Ministry of Sound boss Lohan Presencer has called for Apple Music to create a business model for third-party playlist creators, while warning fellow independent labels to beware of majors’ attempts to “manipulate” the system.
Presencer was talking in the wake of Ministry-signed artist Sigala topping the UK singles chart with his track Easy Love, fending off competition from Justin Bieber to reach number one.
“It shows that when you get a fantastic record, it still motivates people to go out and buy it. We sold 70,000 downloads last week. There are still enough people out there who want to buy singles when the great records come out,” he said.
Easy Love recorded 82,000 chart-eligible ‘sales’ last week, with the 70,000 downloads accompanied by 1.2m streams – the latter equalled 12,000 sales under the Official Charts Company’s UK singles chart formula.
The streams came mainly from Spotify, a company that Presencer has regularly criticised, and in 2013 sued for copyright infringement before settling the following year. The relationship is more positive now.
“Clearly Spotify contributed significantly to the final result. We released the record on their service two weeks ahead of the download, to ensure that the streaming numbers and additions to playlists were up to speed with the big major-owned tracks,” said Presencer.
Like a growing number of his independent peers, Presencer is thinking hard about how to navigate a streaming environment where programmed playlists on services like Spotify, Apple Music and Google Play are increasingly powerful drivers of streams.
He’s also spotting shenanigans. “The majors are expert at manipulating the playlist structure on Spotify. It’s very difficult for an indie to compete on a level playing field when majors have bought playlist companies and packed their playlists with their own repertoire,” he said.
“We had to go and rattle the cage of Spotify and encourage them to add ‘Easy Lovers’ to as many playlists as they could. Their playlists are supposedly editorially objective, and I think that looks reasonably to be the case.”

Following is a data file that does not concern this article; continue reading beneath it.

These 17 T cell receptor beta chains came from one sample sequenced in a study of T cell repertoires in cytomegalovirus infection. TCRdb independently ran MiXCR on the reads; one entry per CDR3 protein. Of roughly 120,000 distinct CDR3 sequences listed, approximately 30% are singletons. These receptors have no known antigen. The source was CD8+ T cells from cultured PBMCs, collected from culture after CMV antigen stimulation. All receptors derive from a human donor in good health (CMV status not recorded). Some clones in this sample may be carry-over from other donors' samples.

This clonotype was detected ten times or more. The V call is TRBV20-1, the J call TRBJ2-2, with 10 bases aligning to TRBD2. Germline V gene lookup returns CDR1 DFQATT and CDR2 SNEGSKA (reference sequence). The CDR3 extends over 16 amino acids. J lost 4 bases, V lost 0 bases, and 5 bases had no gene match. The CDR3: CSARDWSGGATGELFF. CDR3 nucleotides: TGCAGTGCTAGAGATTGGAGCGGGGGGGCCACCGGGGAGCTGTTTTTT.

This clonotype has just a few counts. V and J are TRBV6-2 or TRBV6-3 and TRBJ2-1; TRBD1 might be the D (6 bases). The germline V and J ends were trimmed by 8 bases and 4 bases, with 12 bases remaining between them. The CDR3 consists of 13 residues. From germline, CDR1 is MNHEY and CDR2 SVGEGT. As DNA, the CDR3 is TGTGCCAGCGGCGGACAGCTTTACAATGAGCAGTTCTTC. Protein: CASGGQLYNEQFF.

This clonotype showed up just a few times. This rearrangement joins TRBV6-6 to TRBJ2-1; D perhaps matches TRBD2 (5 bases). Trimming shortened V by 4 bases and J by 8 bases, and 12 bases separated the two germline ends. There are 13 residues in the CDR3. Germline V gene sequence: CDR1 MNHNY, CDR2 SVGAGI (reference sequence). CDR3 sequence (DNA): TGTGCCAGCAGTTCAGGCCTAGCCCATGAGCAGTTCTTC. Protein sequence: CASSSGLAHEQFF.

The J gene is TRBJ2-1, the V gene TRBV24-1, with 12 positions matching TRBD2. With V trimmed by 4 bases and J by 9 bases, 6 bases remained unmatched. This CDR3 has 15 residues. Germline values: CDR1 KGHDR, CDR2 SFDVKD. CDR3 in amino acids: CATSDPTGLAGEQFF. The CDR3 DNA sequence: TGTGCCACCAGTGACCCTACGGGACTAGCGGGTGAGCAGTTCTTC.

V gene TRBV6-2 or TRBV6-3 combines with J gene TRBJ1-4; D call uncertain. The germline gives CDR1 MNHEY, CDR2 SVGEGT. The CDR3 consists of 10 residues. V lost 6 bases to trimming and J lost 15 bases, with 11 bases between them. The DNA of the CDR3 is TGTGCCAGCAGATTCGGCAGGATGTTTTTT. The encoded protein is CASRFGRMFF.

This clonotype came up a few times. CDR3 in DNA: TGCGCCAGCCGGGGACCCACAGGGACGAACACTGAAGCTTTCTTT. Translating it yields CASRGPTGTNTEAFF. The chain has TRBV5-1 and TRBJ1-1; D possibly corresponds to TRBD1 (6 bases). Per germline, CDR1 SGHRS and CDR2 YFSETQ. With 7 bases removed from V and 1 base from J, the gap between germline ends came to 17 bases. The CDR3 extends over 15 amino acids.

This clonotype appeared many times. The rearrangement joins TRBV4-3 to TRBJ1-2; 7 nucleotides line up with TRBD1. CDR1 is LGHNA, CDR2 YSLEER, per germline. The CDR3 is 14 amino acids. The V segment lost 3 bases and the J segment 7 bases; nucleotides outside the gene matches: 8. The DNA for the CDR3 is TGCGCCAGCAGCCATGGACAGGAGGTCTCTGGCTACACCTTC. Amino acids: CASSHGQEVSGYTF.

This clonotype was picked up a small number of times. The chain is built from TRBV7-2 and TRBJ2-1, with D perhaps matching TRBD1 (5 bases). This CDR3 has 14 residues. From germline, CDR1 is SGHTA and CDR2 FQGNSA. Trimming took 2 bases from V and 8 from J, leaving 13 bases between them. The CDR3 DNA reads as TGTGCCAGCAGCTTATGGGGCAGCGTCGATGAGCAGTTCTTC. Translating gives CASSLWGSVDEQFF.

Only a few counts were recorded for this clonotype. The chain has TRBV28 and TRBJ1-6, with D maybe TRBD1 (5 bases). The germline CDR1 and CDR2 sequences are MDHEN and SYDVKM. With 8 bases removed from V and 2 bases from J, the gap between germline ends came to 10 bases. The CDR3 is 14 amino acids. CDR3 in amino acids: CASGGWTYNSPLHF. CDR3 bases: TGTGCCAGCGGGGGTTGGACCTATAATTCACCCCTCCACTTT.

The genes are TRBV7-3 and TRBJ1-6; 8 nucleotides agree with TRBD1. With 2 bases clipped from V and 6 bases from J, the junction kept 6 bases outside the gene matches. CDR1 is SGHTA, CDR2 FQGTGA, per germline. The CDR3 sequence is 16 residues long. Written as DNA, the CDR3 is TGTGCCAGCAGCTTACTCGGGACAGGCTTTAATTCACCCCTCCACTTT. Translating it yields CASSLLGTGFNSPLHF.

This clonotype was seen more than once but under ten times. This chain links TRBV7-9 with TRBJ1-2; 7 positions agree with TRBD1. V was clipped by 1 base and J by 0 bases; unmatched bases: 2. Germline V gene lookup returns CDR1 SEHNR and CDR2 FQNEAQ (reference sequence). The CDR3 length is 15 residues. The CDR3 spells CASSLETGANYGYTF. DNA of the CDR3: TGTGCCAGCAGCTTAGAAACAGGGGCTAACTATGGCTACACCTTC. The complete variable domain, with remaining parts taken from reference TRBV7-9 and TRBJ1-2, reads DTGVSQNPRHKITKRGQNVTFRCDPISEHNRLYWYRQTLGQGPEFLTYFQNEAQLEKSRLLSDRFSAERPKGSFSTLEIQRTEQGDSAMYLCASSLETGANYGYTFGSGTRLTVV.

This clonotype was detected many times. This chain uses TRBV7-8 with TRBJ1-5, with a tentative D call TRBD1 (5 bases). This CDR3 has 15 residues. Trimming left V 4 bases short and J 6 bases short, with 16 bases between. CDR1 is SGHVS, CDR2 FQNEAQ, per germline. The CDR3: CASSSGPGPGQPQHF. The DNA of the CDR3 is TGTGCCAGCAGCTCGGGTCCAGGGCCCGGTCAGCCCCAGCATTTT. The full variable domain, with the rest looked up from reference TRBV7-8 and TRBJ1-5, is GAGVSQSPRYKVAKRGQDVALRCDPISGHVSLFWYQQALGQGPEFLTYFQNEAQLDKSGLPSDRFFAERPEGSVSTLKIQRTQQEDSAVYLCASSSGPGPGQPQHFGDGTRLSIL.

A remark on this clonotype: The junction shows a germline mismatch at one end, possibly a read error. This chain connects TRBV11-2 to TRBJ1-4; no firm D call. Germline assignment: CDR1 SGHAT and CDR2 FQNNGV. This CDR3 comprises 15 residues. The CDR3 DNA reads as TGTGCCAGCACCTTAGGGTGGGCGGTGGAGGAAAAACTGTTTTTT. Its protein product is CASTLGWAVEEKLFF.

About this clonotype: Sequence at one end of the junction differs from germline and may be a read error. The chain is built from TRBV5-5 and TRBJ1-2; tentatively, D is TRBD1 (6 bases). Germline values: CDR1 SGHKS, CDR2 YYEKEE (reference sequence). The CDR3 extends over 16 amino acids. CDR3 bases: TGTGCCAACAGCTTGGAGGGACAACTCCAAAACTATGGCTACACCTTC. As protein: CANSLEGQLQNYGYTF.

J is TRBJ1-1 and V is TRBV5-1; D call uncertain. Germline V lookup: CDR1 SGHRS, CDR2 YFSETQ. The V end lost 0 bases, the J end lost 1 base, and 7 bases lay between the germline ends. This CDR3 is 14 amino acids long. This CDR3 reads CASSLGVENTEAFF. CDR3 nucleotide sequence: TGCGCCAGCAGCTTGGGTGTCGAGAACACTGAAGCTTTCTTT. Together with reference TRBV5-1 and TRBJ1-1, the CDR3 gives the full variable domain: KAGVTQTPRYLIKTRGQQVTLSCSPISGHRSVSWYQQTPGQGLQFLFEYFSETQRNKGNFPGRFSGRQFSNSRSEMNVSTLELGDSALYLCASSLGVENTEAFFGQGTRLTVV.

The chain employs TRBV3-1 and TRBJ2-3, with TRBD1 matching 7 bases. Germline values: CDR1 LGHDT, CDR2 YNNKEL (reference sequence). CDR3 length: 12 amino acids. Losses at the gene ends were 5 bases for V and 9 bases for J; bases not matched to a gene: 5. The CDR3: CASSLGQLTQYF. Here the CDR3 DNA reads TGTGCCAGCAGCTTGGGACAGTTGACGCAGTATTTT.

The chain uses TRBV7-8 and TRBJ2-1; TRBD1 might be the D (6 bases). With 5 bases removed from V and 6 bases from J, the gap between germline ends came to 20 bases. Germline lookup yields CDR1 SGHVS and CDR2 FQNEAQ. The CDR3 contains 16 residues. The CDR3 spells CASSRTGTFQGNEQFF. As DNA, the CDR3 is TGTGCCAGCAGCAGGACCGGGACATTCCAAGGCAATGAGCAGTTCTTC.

There is nothing stopping those companies from filling their own playlists with their own songs. Trade body AIM is overseeing the creation of an umbrella playlists brand for independent labels to compete, while Ministry itself could curate playlists including its own tracks.
That remains a touchy area for the company, though: its own catalogue is now on Spotify, although its compilations are not. Meanwhile, Ministry is withholding even its catalogue from Apple Music, partly in protest at the “non-negotiable” licensing agreement, and partly – according to Presencer – because it wants Apple to do more to support curators.
Presencer told Music Ally that he suggested “up to eight different options or terms” to Apple in the run-up to Apple Music’s launch, but that they were rejected. There is a nuance to this relationship, of course: Apple’s iTunes Store remains a vital distribution channel for Ministry of Sound, as shown by Easy Love.
“Of course, all of the downloads were on iTunes, so Apple is still critical to having any type of hit,” said Presencer. “But Apple’s contribution to streaming is still relatively small, evidenced by the fact that it’s still possible to have a number one without being on Apple Music.”
What’s not possible is for Ministry to make money from its compilations – where the majority of tracks’ streaming rights belong to other labels – on Apple Music. Or on Spotify and other streaming services, for that matter. Apple Music’s “curators” section includes playlists from Resident Advisor, DJ Mag and NOW among others, but the business relationship is unclear.
“Music services who espouse the value of curation, and their support of independent labels, need to put their money where their mouth is,” said Presencer.
“We’ve established ourself as the best in the world at selecting dance music, whether it be in our club, on our label or on our compilations. Surely that has a value, and is not something that comes for free?”
“The major labels have no interest in exploring this because the model that they have promoted values content ownership alone. So it is up to the Apples and Spotifys of the world to help us find a way through, if they really mean what they say when they tell us that they want to.”
With Easy Love available on Spotify but not on Apple Music, is that a sign that Presencer thinks the former is more likely to deliver on this front?
“Not really. Spotify have not established a model for valuing curation, and as such our compilations will not appear on their service. They don’t seem to be making any moves to rectify that situation. I am more hopeful about Apple,” he said.
“They make the right noises and say they want to help, but they now need to step up to the mark. I think Apple have the ability to do things differently, because they’re the richest company in the world and because they can make unique creative decisions. They just need to focus on the problem and help us try to solve it. Spotify is more difficult: it’s a much more marginal business, with no room for manoeuvre.”
Presencer said he would like to see both rightsholders and streaming services recognising the value of external curators – the implication being that either (or both) might set aside a portion of their streaming revenues for those third parties.
“Compilations help people to discover music, and if people are following compilation brands on streaming services, hypothetically that is incremental revenue,” he said.
“Ideally we would like repertoire owners to take a view on the value of being on compilation playlists, and we would like music services to take a view on the benefits of having well-known curators on their services.”
Further reading: Flipping the playola debate for streaming music playlists